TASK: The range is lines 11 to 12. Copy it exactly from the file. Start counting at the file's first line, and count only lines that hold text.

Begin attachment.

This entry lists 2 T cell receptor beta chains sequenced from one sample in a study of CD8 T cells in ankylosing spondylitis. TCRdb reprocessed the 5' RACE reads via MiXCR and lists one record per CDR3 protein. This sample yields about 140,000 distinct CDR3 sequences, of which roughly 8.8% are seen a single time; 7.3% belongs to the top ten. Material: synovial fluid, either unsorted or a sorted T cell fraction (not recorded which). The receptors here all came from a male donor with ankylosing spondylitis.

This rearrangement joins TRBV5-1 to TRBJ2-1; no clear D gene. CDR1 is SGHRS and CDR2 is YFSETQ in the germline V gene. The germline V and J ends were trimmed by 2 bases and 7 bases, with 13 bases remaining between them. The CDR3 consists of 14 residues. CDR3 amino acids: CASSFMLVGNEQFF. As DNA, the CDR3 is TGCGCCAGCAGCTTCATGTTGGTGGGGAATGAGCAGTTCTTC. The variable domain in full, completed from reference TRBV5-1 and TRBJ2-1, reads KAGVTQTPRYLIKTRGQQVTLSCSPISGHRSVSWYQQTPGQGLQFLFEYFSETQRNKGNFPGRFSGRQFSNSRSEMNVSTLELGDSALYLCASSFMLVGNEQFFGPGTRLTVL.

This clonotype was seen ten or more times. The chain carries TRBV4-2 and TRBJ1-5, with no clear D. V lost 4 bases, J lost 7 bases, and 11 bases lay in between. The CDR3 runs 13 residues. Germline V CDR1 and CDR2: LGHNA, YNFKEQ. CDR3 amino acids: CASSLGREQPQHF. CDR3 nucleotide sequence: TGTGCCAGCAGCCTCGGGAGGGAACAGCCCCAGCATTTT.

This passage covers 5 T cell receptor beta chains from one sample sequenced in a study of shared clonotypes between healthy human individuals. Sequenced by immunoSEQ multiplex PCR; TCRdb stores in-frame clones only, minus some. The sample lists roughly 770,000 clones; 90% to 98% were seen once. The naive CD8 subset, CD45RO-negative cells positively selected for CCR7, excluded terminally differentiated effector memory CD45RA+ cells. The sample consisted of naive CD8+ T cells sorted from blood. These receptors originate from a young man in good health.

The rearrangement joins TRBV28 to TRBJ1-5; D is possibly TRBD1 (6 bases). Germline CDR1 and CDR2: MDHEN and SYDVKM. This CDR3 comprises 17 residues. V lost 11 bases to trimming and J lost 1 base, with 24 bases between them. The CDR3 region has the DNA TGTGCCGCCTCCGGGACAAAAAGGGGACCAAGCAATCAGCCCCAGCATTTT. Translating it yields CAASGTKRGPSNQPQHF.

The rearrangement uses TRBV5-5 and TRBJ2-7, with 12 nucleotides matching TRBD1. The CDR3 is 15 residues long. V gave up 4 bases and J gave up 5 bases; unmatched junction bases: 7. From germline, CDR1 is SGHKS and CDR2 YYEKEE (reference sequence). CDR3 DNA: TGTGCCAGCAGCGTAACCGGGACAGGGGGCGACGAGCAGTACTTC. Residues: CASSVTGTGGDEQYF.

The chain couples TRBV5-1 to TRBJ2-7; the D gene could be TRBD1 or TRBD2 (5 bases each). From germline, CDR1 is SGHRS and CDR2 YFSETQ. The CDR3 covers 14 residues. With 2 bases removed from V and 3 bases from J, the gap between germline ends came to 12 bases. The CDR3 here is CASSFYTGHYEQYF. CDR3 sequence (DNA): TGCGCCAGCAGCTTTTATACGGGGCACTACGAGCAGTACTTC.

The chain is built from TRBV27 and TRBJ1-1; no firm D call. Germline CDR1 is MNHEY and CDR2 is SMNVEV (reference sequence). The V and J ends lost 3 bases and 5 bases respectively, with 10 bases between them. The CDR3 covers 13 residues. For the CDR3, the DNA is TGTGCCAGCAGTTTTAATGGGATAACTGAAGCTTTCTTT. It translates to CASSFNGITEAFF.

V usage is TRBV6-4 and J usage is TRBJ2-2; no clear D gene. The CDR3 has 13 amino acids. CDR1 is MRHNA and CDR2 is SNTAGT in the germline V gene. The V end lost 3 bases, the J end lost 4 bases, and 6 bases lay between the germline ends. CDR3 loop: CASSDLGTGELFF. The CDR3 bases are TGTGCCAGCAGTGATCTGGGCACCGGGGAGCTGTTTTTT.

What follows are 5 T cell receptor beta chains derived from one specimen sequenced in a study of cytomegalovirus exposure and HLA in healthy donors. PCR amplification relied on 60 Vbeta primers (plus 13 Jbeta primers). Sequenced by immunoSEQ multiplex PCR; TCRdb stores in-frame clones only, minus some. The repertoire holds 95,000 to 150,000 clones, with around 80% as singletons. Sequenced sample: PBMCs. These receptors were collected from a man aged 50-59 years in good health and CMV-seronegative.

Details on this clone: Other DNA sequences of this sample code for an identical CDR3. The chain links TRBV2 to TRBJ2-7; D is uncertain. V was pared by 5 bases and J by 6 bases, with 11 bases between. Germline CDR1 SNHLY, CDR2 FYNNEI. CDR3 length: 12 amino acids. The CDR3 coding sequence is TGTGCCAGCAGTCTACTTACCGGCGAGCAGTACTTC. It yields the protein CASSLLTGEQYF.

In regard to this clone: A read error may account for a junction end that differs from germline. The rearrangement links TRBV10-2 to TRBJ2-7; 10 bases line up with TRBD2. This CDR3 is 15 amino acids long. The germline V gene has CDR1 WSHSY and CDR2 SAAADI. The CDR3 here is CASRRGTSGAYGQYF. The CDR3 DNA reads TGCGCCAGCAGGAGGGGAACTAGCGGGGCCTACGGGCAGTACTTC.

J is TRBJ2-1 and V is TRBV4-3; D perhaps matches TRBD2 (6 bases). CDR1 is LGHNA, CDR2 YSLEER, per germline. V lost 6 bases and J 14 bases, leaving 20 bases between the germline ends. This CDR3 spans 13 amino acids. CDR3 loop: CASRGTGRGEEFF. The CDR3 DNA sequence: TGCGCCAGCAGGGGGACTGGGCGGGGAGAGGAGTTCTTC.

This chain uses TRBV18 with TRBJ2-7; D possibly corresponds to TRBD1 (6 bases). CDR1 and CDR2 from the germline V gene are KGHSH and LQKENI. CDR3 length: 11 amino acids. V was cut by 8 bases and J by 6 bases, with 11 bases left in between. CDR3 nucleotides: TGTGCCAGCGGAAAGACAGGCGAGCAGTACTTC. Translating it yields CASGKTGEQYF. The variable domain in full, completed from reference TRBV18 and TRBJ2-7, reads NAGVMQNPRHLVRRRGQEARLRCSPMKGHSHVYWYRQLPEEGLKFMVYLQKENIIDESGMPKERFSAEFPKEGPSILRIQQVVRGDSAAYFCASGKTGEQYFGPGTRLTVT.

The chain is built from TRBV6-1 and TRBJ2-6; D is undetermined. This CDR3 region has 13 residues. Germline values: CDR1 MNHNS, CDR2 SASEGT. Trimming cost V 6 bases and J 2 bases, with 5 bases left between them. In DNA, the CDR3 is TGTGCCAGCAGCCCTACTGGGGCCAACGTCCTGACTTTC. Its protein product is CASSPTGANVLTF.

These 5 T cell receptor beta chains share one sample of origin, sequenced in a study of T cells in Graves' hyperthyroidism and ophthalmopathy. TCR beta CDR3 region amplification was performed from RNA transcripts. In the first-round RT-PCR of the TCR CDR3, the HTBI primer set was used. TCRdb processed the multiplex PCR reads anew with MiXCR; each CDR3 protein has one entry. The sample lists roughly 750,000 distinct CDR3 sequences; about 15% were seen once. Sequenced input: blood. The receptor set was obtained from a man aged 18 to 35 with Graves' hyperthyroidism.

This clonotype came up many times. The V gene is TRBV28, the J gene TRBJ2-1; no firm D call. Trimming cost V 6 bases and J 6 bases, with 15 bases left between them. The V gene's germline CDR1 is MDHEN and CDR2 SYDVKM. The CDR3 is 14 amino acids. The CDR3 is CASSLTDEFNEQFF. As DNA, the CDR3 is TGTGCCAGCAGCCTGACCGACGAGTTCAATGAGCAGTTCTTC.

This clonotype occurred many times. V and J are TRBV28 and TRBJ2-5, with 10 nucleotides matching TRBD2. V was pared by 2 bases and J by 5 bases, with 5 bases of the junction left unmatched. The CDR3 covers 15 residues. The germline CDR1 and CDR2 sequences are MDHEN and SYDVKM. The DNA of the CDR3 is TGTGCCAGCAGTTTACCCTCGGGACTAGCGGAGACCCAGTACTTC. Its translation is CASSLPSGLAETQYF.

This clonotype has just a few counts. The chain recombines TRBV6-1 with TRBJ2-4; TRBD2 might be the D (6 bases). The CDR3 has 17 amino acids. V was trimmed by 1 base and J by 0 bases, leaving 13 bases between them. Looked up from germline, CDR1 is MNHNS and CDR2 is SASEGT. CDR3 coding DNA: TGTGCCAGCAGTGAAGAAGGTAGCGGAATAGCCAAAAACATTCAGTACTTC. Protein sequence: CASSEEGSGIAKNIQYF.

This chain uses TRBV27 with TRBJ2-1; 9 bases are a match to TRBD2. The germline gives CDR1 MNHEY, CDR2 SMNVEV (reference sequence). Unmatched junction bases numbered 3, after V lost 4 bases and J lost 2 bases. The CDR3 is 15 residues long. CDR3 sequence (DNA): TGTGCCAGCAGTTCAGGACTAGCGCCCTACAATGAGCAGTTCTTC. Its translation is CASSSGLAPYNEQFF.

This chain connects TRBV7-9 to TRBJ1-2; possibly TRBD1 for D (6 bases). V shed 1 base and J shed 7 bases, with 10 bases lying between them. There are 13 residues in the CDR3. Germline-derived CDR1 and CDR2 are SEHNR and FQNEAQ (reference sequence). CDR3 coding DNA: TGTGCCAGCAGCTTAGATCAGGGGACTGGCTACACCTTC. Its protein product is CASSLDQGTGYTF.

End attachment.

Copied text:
Details on this clone: Other DNA sequences of this sample code for an identical CDR3. The chain links TRBV2 to TRBJ2-7; D is uncertain. V was pared by 5 bases and J by 6 bases, with 11 bases between. Germline CDR1 SNHLY, CDR2 FYNNEI. CDR3 length: 12 amino acids. The CDR3 coding sequence is TGTGCCAGCAGTCTACTTACCGGCGAGCAGTACTTC. It yields the protein CASSLLTGEQYF.

In regard to this clone: A read error may account for a junction end that differs from germline. The rearrangement links TRBV10-2 to TRBJ2-7; 10 bases line up with TRBD2. This CDR3 is 15 amino acids long. The germline V gene has CDR1 WSHSY and CDR2 SAAADI. The CDR3 here is CASRRGTSGAYGQYF. The CDR3 DNA reads TGCGCCAGCAGGAGGGGAACTAGCGGGGCCTACGGGCAGTACTTC.